The Nail Yakupov transfer issue is a classic case of the letter of the law trumping common sense.
The story on Yakupov, the No. 1 player chosen in the 2012 NHL entry draft, is essentially this: On Wednesday, the Kontinental Hockey League suspended Yakupov after he failed to get an official transfer card from the International Ice Hockey Federation that would permit him to play in Russia. At the root of the dispute is that Yakupov signed his NHL entry-level contract with the Edmonton Oilers. By rule, as an 18-year-old, it requires him to return to his junior team, the OHL’s Sarnia Sting, if he doesn’t play in the NHL.
But with NHL players locked out and no end in sight to the labour dispute, Yakupov expressed an interest in playing for his hometown team, Niznhekamsk Neftekhimik, and actually was in the lineup for two games before he was suspended, pending further developments.
It’s understandable, first off, why the IIHF is interested in following proper procedures here.
Until recently, the NHL and KHL were at war over player transfers, a dispute which came to a head in 2008 when Alexander Radulov left the Nashville Predators, even though he was under contract to the NHL team, to play for Ufa in the KHL. Since then, the two leagues have gradually worked out an uneasy peace, in which they honour each other’s contracts. Radulov in fact returned to the NHL for a handful of games in the spring, with a view to burning off the final year of his NHL entry-level contract and becoming a restricted free agent (RFA). Radulov subsequently returned to the KHL after his brief NHL cameo was something of a disaster.
So the notion enforcing the rules here is understandable and prudent.
However, Yakupov is in a unique position. He left Russia early to acclimate himself to the North American style of play and learn the English language because he was primarily interested in playing in the NHL. It was that desire that helped convince the Oilers to draft him first overall in the 2012 entry draft. Had Yakupov harboured any great desire to play in the KHL on a long-term basis, Edmonton likely would have gone in a different direction.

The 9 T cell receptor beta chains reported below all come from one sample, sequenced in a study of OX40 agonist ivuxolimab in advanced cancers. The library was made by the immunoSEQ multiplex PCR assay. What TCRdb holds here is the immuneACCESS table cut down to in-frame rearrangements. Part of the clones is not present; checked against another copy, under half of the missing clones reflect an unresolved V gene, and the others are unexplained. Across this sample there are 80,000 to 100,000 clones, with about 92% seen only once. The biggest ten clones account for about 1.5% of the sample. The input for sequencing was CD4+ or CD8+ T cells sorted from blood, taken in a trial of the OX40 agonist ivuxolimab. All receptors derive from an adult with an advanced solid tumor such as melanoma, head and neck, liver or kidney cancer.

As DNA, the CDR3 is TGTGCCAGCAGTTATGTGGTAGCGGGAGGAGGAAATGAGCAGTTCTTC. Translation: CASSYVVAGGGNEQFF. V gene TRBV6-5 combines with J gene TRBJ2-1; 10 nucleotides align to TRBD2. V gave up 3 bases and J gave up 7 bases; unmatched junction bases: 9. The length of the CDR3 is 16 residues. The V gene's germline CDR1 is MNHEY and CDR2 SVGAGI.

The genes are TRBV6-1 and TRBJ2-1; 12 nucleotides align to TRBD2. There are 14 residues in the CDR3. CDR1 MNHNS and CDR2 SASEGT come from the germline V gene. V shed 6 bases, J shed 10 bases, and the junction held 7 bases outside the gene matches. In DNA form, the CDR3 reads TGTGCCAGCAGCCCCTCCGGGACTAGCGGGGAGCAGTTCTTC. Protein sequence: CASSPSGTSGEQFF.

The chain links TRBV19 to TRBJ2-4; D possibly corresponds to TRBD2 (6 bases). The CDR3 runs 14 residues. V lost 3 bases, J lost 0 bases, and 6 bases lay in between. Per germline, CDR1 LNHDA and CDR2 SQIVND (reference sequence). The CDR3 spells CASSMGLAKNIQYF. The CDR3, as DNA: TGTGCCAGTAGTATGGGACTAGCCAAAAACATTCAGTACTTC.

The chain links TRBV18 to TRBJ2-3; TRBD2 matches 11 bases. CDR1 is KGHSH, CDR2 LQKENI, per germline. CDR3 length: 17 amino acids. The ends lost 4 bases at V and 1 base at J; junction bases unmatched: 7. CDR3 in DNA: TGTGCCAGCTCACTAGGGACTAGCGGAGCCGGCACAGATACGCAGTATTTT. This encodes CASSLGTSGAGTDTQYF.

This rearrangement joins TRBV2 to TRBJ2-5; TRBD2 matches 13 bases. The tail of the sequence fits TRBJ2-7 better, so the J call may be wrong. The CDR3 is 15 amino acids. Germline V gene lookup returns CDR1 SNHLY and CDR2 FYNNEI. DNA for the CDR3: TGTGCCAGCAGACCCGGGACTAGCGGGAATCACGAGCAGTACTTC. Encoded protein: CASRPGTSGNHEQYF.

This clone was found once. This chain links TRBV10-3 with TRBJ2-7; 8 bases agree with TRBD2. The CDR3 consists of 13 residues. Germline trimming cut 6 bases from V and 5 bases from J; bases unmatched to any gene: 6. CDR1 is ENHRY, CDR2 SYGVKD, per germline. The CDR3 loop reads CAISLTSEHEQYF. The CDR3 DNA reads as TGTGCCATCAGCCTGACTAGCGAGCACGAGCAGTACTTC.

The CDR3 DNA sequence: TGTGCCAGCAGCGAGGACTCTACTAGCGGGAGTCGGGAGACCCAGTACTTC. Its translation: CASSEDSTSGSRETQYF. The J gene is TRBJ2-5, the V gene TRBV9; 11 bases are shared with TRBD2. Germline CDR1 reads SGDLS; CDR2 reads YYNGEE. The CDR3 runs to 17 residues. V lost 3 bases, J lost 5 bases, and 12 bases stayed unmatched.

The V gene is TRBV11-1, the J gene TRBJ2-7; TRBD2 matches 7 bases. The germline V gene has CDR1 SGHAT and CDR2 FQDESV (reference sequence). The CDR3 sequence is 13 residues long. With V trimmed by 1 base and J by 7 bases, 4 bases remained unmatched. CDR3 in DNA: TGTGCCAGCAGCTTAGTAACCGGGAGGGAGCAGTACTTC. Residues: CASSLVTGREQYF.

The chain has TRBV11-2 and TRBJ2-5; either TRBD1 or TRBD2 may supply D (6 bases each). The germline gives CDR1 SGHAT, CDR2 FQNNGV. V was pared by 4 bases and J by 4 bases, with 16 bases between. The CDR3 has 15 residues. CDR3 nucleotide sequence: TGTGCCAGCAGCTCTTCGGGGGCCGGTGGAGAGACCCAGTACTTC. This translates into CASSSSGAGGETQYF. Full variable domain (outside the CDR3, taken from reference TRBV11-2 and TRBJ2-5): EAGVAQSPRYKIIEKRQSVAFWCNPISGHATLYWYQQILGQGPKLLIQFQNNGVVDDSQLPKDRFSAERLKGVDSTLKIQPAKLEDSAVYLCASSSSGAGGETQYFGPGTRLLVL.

Ultimately, what should matter most here, for all parties, is player development. Yakupov already has two junior seasons under his belt. Would a third serve any purpose? Or would his development be enhanced by playing against men on the big ice in Russia, where the KHL has attracted pretty much every locked-out star NHL player? You’d have to think the latter would be the case. KHL teams practice more than they play (just a 56-game schedule) and the quality of the league has never been higher, given the presence of Alexander Ovechkin, Evgeni Malkin, Ilya Kovalchuk, Pavel Datsyuk and others.
If the shoe had been on the other foot and Yakupov needed to adjust to the smaller ice, or to learn the language, or to otherwise adjust to life in North America, then Sarnia would - and should - be his destination of choice. But he’s done all those things already. He wants to play in Russia, the Russian team wants him, and if you’re Edmonton, you’d have to think that for Yakupov, playing back home would be a good thing in the grand scheme of things for a year, a half year, or however long it takes the lockout to end.
As translated by Yahoo sports’ Dmitry Chesnokov, Yakupov tweeted in Russian Wednesday that he expects that this is strictly a paperwork issue and that "everything will be worked out in the near future & I will once again continue to play for my hometown club Neftekhimik."
For his sake, and for everyone else involved in this mini tempest in a teapot, you have to hope that’s how it plays out.
Hockey Canada issued a statement with regard to the Yakupov transfer issue, from Tokyo, where president Bob Nicholson was attending the IIHF General Congress.
According to Nicholson, Hockey Canada is prepared to sign Yakupov's transfer papers, provided they get the go-ahead from the Sarnia Sting.
Officially, Nicholson says: “Hockey Canada cannot sign the international transfer card for Nail Yakupov until the Sarnia Sting club releases this player from his contract. If Sarnia advises Hockey Canada that it has released the player, Hockey Canada will sign his transfer card.”